(PC) Robben v. El Dorado County et al, No. 2:2016cv02698 - Document 23 (E.D. Cal. 2018)

Court Description: FINDINGS and RECOMMENDATIONS signed by Magistrate Judge Dennis M. Cota on 12/6/18 RECOMMENDING that this action be Dismissed without leave to amend for failure to state a cognizable claim and that all pending motions be denied as moot. Referred to Judge John A. Mendez. Objections due within 14 days after being served with these findings and recommendations. (Coll, A)
Download PDF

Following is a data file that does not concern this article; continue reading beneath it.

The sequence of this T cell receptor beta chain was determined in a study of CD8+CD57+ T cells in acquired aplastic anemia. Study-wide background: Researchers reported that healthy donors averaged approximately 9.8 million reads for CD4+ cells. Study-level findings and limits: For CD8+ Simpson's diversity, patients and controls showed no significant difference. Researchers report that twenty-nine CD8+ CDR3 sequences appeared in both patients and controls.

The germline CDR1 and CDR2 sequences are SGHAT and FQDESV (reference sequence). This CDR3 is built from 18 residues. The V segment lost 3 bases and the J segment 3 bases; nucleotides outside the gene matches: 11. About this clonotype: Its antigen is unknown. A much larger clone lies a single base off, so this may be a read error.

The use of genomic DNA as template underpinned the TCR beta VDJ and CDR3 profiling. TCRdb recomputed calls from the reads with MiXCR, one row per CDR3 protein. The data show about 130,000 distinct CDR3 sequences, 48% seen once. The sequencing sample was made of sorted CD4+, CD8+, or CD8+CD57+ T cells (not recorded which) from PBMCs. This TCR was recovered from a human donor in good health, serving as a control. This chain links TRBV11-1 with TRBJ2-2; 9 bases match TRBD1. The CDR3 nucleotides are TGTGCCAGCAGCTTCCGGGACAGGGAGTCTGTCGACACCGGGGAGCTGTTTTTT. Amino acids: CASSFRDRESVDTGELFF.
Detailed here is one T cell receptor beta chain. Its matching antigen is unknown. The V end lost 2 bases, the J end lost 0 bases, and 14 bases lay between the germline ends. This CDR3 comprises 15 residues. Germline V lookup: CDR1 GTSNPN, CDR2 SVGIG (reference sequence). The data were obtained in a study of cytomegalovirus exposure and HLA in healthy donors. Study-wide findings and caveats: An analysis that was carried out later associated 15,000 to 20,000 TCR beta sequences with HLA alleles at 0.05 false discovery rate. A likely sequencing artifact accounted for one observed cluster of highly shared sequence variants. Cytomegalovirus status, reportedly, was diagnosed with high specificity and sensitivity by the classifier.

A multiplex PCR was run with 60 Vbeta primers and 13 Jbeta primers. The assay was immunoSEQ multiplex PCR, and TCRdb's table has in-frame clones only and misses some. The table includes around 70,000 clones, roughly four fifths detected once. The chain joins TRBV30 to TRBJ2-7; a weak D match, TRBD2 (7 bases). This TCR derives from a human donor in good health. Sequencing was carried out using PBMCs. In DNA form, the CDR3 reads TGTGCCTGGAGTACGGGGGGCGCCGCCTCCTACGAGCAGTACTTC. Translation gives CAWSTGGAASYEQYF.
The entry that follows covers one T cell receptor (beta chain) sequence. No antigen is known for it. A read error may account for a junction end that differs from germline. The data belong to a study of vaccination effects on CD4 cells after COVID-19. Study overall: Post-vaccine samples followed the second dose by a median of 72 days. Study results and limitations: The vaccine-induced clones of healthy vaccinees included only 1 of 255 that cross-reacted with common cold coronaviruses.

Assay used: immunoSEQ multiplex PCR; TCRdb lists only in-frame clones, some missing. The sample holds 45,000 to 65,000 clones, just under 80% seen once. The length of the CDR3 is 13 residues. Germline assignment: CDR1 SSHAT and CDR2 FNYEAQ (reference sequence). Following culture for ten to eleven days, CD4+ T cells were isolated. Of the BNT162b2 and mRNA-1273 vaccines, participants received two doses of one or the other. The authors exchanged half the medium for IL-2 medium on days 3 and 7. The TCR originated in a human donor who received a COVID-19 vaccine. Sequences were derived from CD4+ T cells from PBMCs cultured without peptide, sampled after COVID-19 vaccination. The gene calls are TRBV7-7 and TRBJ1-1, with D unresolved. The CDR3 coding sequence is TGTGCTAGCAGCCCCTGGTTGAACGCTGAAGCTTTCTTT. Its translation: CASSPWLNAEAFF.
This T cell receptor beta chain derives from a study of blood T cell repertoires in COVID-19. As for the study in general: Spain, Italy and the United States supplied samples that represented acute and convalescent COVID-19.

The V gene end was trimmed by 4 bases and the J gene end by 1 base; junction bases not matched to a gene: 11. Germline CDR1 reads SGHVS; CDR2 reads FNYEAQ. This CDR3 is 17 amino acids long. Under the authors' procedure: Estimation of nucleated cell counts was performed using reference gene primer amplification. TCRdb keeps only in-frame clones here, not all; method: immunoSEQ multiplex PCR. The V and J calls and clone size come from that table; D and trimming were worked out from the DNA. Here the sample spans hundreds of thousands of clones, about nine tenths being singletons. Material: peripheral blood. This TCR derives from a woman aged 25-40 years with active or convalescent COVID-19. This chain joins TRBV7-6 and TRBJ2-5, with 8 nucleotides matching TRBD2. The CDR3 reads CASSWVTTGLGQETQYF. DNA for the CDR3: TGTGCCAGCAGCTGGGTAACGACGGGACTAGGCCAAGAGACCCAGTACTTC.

1 2 3 4 5 6 7 8 IN THE UNITED STATES DISTRICT COURT 9 FOR THE EASTERN DISTRICT OF CALIFORNIA 10 11 TODD CHRISTIAN ROBBEN, 12 13 14 15 No. 2:16-CV-2698-JAM-DMC-P Plaintiff, v. FINDINGS AND RECOMMENDATIONS EL DORADO COUNTY, et al., Defendants. 16 17 18 19 Plaintiff, a prisoner proceeding pro se, brings this civil rights action pursuant to 42 U.S.C. § 1983. Pending before the court is plaintiff’s complaint (Doc. 1). The court is required to screen complaints brought by prisoners seeking relief 20 against a governmental entity or officer or employee of a governmental entity. See 28 U.S.C. 21 § 1915A(a). The court must dismiss a complaint or portion thereof if it: (1) is frivolous or 22 malicious; (2) fails to state a claim upon which relief can be granted; or (3) seeks monetary relief 23 from a defendant who is immune from such relief. See 28 U.S.C. § 1915A(b)(1), (2). Moreover, 24 the Federal Rules of Civil Procedure require that complaints contain a “. . . short and plain 25 statement of the claim showing that the pleader is entitled to relief.” Fed. R. Civ. P. 8(a)(2). This 26 means that claims must be stated simply, concisely, and directly. See McHenry v. Renne, 84 F.3d 27 1172, 1177 (9th Cir. 1996) (referring to Fed. R. Civ. P. 8(e)(1)). These rules are satisfied if the 28 complaint gives the defendant fair notice of the plaintiff’s claim and the grounds upon which it 1 1 rests. See Kimes v. Stone, 84 F.3d 1121, 1129 (9th Cir. 1996). Because plaintiff must allege 2 with at least some degree of particularity overt acts by specific defendants which support the 3 claims, vague and conclusory allegations fail to satisfy this standard. Additionally, it is 4 impossible for the court to conduct the screening required by law when the allegations are vague 5 and conclusory. 6 I. PLAINTIFF’S ALLEGATIONS 7 8 9 Plaintiff names the following as defendants: (1) Vern Pierson, the District Attorney for El Dorado County; (2) Dale Gomes; (3) Mike Pizzuti; and (4) the El Dorado County 10 District Attorney’s Office. Plaintiff claims defendant Pierson abused his office to carry out a 11 personal vendetta by using false evidence and testimony to initiate two criminal cases against 12 him. See Doc. 1, p. 3 (plaintiff’s complaint). According to plaintiff, he has filed “an appeal and 13 petition for habeas corpus to reverse the convictions.” Id. Plaintiff does not state the outcomes of 14 those cases. 15 16 17 II. DISCUSSION When a state prisoner challenges the legality of his custody and the relief he seeks 18 is a determination that he is entitled to an earlier or immediate release, such a challenge is not 19 cognizable under 42 U.S.C. § 1983 and the prisoner’s sole federal remedy is a petition for a writ 20 of habeas corpus. See Preiser v. Rodriguez, 411 U.S. 475, 500 (1973); see also Neal v. Shimoda, 21 131 F.3d 818, 824 (9th Cir. 1997); Trimble v. City of Santa Rosa, 49 F.3d 583, 586 (9th Cir. 22 1995) (per curiam). Thus, where a § 1983 action seeking monetary damages or declaratory relief 23 alleges constitutional violations which would necessarily imply the invalidity of the prisoner’s 24 underlying conviction or sentence, or the result of a prison disciplinary hearing resulting in 25 imposition of a sanction affecting the overall length of confinement, such a claim is not 26 cognizable under § 1983 unless the conviction or sentence has first been invalidated on appeal, by 27 habeas petition, or through some similar proceeding. See Heck v. Humphrey, 512 U.S. 477, 483- 28 84 (1994) (concluding that § 1983 claim not cognizable because allegations were akin to 2 1 malicious prosecution action which includes as an element a finding that the criminal proceeding 2 was concluded in plaintiff’s favor); Butterfield v. Bail, 120 F.3d 1023, 1024-25 (9th Cir. 1997) 3 (concluding that § 1983 claim not cognizable because allegations of procedural defects were an 4 attempt to challenge substantive result in parole hearing); cf. Neal, 131 F.3d at 824 (concluding 5 that § 1983 claim was cognizable because challenge was to conditions for parole eligibility and 6 not to any particular parole determination); cf. Wilkinson v. Dotson, 544 U.S. 74 (2005) 7 (concluding that § 1983 action seeking changes in procedures for determining when an inmate is 8 eligible for parole consideration not barred because changed procedures would hasten future 9 parole consideration and not affect any earlier parole determination under the prior procedures). 10 To the extent plaintiff alleges misconduct on the part of defendants that resulted in 11 criminal convictions, success on the merits of the instant civil rights action would necessarily 12 imply the invalidity of one or both of those convictions. While plaintiff states that he has filed an 13 appeal and habeas corpus action concerning the convictions, he does not state in the complaint 14 that the convictions were set aside or otherwise invalidated such that this action can proceed. 15 On November 2, 2018, the court advised plaintiff of the foregoing and provided 16 plaintiff an opportunity to file an amended complaint “to allege additional facts relating to the 17 appeal and habeas action.” See Doc. 21 (November 2, 2018, order). Plaintiff was provided 30 18 days in which to file an amended complaint and cautioned that failure to do so could result in 19 dismissal of the entire action. In response to the court’s order, plaintiff filed a document entitled 20 “Plaintiff’s Motion to Stay Motion for Order to Produce Records” (Doc. 22). Plaintiff did not file 21 an amended complaint. In his filing, plaintiff states that he has two habeas corpus action pending 22 in this court, neither of which has resulted in an invalidation of his criminal sentence. 23 Specifically, plaintiff states he is “. . .currently waiting for his appeal or habeas to prevail to 24 vacate the conviction.” Because plaintiff’s criminal conviction has not been set aside, and 25 because success on the merits of plaintiff’s current civil rights claims would necessarily imply the 26 invalidity of the criminal sentence, the current action must be dismissed as Heck-barred. 27 /// 28 /// 3 1 2 III. CONCLUSION Because it does not appear possible that the deficiencies identified herein can be 3 cured by amending the complaint, plaintiff is not entitled to leave to amend prior to dismissal of 4 the entire action. See Lopez v. Smith, 203 F.3d 1122, 1126, 1131 (9th Cir. 2000) (en banc). 5 Based on the foregoing, the undersigned recommends that this action be dismissed 6 without leave to amend for failure to state a cognizable claim and that all pending motions be 7 denied as moot. 8 These findings and recommendations are submitted to the United States District 9 Judge assigned to the case, pursuant to the provisions of 28 U.S.C. § 636(b)(l). Within 14 days 10 after being served with these findings and recommendations, any party may file written 11 objections with the court. Responses to objections shall be filed within 14 days after service of 12 objections. Failure to file objections within the specified time may waive the right to appeal. See 13 Martinez v. Ylst, 951 F.2d 1153 (9th Cir. 1991). 14 15 16 Dated: December 6, 2018 ____________________________________ DENNIS M. COTA UNITED STATES MAGISTRATE JUDGE 17 18 19 20 21 22 23 24 25 26 27 28 4